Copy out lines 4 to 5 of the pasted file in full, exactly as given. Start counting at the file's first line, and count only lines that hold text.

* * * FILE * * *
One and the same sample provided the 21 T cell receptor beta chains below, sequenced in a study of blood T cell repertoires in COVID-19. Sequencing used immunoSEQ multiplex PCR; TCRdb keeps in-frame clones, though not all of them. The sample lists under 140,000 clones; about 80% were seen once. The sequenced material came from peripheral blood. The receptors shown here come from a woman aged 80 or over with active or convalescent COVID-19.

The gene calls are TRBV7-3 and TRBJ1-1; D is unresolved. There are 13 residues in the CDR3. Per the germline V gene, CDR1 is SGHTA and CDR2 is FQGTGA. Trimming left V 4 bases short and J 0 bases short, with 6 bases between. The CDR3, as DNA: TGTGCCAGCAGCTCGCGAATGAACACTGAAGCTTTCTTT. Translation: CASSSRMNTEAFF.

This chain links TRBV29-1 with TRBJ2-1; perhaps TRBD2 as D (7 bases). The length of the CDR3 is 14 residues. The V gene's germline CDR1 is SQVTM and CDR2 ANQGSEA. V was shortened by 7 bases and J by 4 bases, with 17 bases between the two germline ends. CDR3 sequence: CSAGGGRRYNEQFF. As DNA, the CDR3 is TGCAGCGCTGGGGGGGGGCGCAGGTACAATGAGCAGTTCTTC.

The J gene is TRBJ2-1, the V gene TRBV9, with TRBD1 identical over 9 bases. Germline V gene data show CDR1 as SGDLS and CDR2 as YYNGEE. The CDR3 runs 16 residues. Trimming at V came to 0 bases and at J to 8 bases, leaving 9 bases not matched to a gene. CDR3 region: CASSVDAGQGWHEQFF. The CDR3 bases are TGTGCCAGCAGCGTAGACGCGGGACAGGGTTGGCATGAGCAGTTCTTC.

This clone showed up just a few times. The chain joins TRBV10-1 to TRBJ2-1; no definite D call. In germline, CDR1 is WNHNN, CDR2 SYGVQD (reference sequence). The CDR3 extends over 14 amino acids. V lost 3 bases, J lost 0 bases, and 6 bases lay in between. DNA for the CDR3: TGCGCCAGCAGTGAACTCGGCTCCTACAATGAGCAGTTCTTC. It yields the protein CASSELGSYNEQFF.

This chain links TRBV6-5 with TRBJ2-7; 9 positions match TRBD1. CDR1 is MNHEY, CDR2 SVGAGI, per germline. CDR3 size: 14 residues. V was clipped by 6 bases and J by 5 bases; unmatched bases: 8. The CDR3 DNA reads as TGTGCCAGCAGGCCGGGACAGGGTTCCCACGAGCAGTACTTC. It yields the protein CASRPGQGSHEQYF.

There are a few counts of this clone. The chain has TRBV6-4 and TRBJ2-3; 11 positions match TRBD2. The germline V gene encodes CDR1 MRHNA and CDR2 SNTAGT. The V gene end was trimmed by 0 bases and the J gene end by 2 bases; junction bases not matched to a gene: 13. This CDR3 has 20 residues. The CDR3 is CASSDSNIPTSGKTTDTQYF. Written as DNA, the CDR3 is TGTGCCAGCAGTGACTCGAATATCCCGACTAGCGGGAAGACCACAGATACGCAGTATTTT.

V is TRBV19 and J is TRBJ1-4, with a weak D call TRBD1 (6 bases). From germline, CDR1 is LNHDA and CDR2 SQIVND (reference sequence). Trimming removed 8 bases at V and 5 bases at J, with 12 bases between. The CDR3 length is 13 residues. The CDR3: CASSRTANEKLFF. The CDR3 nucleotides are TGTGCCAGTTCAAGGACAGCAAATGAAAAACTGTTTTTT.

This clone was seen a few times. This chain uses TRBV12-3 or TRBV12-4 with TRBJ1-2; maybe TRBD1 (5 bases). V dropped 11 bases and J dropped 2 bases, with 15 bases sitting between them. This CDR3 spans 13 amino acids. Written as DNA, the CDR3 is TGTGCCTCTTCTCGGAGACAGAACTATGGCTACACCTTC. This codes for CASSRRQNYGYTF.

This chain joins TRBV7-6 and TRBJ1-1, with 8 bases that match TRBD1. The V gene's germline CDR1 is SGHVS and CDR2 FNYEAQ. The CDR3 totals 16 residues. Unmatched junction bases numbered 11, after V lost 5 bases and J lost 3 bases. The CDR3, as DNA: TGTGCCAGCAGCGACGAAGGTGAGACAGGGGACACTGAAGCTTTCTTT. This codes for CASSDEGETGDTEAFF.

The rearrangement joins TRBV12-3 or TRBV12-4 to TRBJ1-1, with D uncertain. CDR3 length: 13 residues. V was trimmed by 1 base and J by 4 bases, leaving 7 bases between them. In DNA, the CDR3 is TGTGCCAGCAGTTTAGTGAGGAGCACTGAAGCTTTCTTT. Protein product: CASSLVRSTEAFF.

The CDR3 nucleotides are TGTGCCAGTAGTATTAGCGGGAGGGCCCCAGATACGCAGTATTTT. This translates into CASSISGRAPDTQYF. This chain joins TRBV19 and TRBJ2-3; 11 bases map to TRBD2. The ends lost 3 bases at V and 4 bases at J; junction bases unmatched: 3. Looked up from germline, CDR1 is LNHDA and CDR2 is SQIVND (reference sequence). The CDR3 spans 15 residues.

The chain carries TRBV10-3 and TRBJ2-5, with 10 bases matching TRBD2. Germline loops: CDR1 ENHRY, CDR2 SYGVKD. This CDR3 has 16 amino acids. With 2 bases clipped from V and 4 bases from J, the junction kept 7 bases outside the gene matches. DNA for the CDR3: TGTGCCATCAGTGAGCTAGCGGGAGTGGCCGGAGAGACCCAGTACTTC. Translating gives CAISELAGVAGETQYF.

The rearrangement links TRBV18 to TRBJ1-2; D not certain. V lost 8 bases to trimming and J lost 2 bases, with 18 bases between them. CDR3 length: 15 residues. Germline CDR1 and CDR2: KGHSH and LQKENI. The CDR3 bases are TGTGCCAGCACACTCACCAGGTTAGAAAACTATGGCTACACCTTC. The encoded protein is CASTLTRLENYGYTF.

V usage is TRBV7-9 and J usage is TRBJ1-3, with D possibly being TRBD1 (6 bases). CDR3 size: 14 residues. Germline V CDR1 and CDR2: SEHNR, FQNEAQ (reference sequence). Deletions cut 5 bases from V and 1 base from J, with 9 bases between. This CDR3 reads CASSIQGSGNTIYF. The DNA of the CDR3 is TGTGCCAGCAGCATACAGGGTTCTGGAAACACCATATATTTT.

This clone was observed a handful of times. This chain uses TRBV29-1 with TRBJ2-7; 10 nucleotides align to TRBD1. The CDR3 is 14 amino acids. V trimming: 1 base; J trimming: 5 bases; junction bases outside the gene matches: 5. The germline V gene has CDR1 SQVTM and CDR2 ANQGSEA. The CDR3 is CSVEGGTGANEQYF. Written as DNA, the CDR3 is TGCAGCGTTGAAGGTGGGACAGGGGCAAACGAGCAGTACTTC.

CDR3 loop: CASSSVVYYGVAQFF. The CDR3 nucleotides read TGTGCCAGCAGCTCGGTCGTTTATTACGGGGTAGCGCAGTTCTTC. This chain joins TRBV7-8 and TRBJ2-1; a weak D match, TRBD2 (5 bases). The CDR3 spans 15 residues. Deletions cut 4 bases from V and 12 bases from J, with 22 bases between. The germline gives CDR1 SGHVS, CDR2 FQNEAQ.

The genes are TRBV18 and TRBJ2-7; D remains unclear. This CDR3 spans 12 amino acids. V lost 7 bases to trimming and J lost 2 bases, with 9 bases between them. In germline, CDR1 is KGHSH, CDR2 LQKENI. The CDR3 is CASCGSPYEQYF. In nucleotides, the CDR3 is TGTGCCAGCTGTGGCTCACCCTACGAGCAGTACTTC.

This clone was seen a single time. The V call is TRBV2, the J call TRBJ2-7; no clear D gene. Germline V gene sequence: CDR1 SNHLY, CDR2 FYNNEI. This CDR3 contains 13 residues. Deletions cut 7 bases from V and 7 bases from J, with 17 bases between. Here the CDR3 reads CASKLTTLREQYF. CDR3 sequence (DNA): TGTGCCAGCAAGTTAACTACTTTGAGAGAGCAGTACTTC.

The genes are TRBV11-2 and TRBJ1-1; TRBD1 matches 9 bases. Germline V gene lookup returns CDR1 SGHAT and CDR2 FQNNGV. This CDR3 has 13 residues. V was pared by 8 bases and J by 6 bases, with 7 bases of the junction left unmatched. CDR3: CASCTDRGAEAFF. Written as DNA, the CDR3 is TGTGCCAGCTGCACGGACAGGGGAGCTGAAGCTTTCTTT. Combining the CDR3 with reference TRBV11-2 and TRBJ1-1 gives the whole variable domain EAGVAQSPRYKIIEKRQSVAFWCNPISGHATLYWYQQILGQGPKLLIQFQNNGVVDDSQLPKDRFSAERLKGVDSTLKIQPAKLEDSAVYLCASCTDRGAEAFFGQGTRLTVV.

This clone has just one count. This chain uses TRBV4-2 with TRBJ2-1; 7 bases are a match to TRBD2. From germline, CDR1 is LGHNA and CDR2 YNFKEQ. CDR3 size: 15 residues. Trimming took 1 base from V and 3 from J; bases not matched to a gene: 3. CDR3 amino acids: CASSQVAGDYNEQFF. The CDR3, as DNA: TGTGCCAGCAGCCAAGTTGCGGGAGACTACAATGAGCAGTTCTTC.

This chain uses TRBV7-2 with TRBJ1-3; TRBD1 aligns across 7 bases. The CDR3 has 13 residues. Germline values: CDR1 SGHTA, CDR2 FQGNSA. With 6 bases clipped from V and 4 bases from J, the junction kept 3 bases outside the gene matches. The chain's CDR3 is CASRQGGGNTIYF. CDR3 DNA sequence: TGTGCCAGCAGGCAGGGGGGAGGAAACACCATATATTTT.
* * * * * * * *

The J gene is TRBJ2-1, the V gene TRBV9, with TRBD1 identical over 9 bases. Germline V gene data show CDR1 as SGDLS and CDR2 as YYNGEE. The CDR3 runs 16 residues. Trimming at V came to 0 bases and at J to 8 bases, leaving 9 bases not matched to a gene. CDR3 region: CASSVDAGQGWHEQFF. The CDR3 bases are TGTGCCAGCAGCGTAGACGCGGGACAGGGTTGGCATGAGCAGTTCTTC.

This clone showed up just a few times. The chain joins TRBV10-1 to TRBJ2-1; no definite D call. In germline, CDR1 is WNHNN, CDR2 SYGVQD (reference sequence). The CDR3 extends over 14 amino acids. V lost 3 bases, J lost 0 bases, and 6 bases lay in between. DNA for the CDR3: TGCGCCAGCAGTGAACTCGGCTCCTACAATGAGCAGTTCTTC. It yields the protein CASSELGSYNEQFF.